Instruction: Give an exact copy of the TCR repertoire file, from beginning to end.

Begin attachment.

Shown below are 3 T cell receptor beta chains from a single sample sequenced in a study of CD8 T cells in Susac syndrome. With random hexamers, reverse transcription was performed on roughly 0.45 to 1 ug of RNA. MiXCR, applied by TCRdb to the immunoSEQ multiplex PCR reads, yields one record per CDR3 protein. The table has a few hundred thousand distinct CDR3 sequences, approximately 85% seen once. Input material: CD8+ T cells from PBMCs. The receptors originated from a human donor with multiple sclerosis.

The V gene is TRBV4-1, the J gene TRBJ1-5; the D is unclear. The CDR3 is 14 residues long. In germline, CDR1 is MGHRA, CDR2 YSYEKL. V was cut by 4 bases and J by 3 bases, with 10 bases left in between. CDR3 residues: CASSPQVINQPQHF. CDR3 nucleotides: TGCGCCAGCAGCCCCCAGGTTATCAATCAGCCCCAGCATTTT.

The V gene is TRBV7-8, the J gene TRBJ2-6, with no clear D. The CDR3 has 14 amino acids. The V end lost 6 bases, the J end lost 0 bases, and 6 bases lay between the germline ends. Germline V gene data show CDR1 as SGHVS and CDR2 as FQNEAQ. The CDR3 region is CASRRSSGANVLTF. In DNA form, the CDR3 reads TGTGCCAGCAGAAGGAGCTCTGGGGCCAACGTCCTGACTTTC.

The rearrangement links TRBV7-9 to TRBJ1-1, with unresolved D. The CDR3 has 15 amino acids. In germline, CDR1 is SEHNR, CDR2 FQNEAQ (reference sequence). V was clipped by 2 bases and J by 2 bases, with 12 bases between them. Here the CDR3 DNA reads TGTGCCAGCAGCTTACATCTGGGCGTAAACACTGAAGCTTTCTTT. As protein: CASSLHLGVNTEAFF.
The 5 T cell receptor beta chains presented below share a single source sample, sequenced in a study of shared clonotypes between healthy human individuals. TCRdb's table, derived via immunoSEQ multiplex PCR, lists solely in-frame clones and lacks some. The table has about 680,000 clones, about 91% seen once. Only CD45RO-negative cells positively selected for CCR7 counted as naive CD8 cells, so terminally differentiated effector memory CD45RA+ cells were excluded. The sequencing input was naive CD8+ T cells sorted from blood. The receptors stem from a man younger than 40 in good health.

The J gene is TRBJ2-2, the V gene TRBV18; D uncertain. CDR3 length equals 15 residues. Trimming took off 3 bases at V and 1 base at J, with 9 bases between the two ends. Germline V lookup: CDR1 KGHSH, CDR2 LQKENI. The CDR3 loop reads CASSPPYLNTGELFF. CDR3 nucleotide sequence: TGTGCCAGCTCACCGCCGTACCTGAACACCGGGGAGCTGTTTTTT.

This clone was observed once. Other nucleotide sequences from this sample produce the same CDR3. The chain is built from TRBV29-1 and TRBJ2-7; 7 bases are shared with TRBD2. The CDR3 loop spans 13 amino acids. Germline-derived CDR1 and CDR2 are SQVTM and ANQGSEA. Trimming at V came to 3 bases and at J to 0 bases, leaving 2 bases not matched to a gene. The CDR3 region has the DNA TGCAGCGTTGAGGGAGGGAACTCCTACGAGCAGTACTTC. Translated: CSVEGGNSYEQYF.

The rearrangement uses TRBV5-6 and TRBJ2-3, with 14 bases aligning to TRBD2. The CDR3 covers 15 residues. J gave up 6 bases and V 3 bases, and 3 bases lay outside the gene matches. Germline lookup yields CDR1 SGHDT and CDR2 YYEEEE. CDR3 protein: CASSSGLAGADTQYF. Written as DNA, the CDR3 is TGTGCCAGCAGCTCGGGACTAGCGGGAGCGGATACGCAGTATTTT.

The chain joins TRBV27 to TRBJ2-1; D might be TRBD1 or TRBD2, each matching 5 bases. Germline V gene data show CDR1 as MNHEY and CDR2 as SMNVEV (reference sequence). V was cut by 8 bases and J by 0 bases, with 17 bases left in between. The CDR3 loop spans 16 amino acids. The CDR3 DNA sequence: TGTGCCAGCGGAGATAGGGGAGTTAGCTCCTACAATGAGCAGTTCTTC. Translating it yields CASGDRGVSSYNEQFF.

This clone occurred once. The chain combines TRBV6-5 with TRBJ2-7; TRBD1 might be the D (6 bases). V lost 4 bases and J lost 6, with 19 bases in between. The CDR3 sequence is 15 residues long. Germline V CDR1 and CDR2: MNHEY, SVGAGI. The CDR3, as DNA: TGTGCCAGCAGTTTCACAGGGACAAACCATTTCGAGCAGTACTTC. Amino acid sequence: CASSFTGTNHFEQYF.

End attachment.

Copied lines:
Shown below are 3 T cell receptor beta chains from a single sample sequenced in a study of CD8 T cells in Susac syndrome. With random hexamers, reverse transcription was performed on roughly 0.45 to 1 ug of RNA. MiXCR, applied by TCRdb to the immunoSEQ multiplex PCR reads, yields one record per CDR3 protein. The table has a few hundred thousand distinct CDR3 sequences, approximately 85% seen once. Input material: CD8+ T cells from PBMCs. The receptors originated from a human donor with multiple sclerosis.

The V gene is TRBV4-1, the J gene TRBJ1-5; the D is unclear. The CDR3 is 14 residues long. In germline, CDR1 is MGHRA, CDR2 YSYEKL. V was cut by 4 bases and J by 3 bases, with 10 bases left in between. CDR3 residues: CASSPQVINQPQHF. CDR3 nucleotides: TGCGCCAGCAGCCCCCAGGTTATCAATCAGCCCCAGCATTTT.

The V gene is TRBV7-8, the J gene TRBJ2-6, with no clear D. The CDR3 has 14 amino acids. The V end lost 6 bases, the J end lost 0 bases, and 6 bases lay between the germline ends. Germline V gene data show CDR1 as SGHVS and CDR2 as FQNEAQ. The CDR3 region is CASRRSSGANVLTF. In DNA form, the CDR3 reads TGTGCCAGCAGAAGGAGCTCTGGGGCCAACGTCCTGACTTTC.

The rearrangement links TRBV7-9 to TRBJ1-1, with unresolved D. The CDR3 has 15 amino acids. In germline, CDR1 is SEHNR, CDR2 FQNEAQ (reference sequence). V was clipped by 2 bases and J by 2 bases, with 12 bases between them. Here the CDR3 DNA reads TGTGCCAGCAGCTTACATCTGGGCGTAAACACTGAAGCTTTCTTT. As protein: CASSLHLGVNTEAFF.
The 5 T cell receptor beta chains presented below share a single source sample, sequenced in a study of shared clonotypes between healthy human individuals. TCRdb's table, derived via immunoSEQ multiplex PCR, lists solely in-frame clones and lacks some. The table has about 680,000 clones, about 91% seen once. Only CD45RO-negative cells positively selected for CCR7 counted as naive CD8 cells, so terminally differentiated effector memory CD45RA+ cells were excluded. The sequencing input was naive CD8+ T cells sorted from blood. The receptors stem from a man younger than 40 in good health.

The J gene is TRBJ2-2, the V gene TRBV18; D uncertain. CDR3 length equals 15 residues. Trimming took off 3 bases at V and 1 base at J, with 9 bases between the two ends. Germline V lookup: CDR1 KGHSH, CDR2 LQKENI. The CDR3 loop reads CASSPPYLNTGELFF. CDR3 nucleotide sequence: TGTGCCAGCTCACCGCCGTACCTGAACACCGGGGAGCTGTTTTTT.

This clone was observed once. Other nucleotide sequences from this sample produce the same CDR3. The chain is built from TRBV29-1 and TRBJ2-7; 7 bases are shared with TRBD2. The CDR3 loop spans 13 amino acids. Germline-derived CDR1 and CDR2 are SQVTM and ANQGSEA. Trimming at V came to 3 bases and at J to 0 bases, leaving 2 bases not matched to a gene. The CDR3 region has the DNA TGCAGCGTTGAGGGAGGGAACTCCTACGAGCAGTACTTC. Translated: CSVEGGNSYEQYF.

The rearrangement uses TRBV5-6 and TRBJ2-3, with 14 bases aligning to TRBD2. The CDR3 covers 15 residues. J gave up 6 bases and V 3 bases, and 3 bases lay outside the gene matches. Germline lookup yields CDR1 SGHDT and CDR2 YYEEEE. CDR3 protein: CASSSGLAGADTQYF. Written as DNA, the CDR3 is TGTGCCAGCAGCTCGGGACTAGCGGGAGCGGATACGCAGTATTTT.

The chain joins TRBV27 to TRBJ2-1; D might be TRBD1 or TRBD2, each matching 5 bases. Germline V gene data show CDR1 as MNHEY and CDR2 as SMNVEV (reference sequence). V was cut by 8 bases and J by 0 bases, with 17 bases left in between. The CDR3 loop spans 16 amino acids. The CDR3 DNA sequence: TGTGCCAGCGGAGATAGGGGAGTTAGCTCCTACAATGAGCAGTTCTTC. Translating it yields CASGDRGVSSYNEQFF.

This clone occurred once. The chain combines TRBV6-5 with TRBJ2-7; TRBD1 might be the D (6 bases). V lost 4 bases and J lost 6, with 19 bases in between. The CDR3 sequence is 15 residues long. Germline V CDR1 and CDR2: MNHEY, SVGAGI. The CDR3, as DNA: TGTGCCAGCAGTTTCACAGGGACAAACCATTTCGAGCAGTACTTC. Amino acid sequence: CASSFTGTNHFEQYF.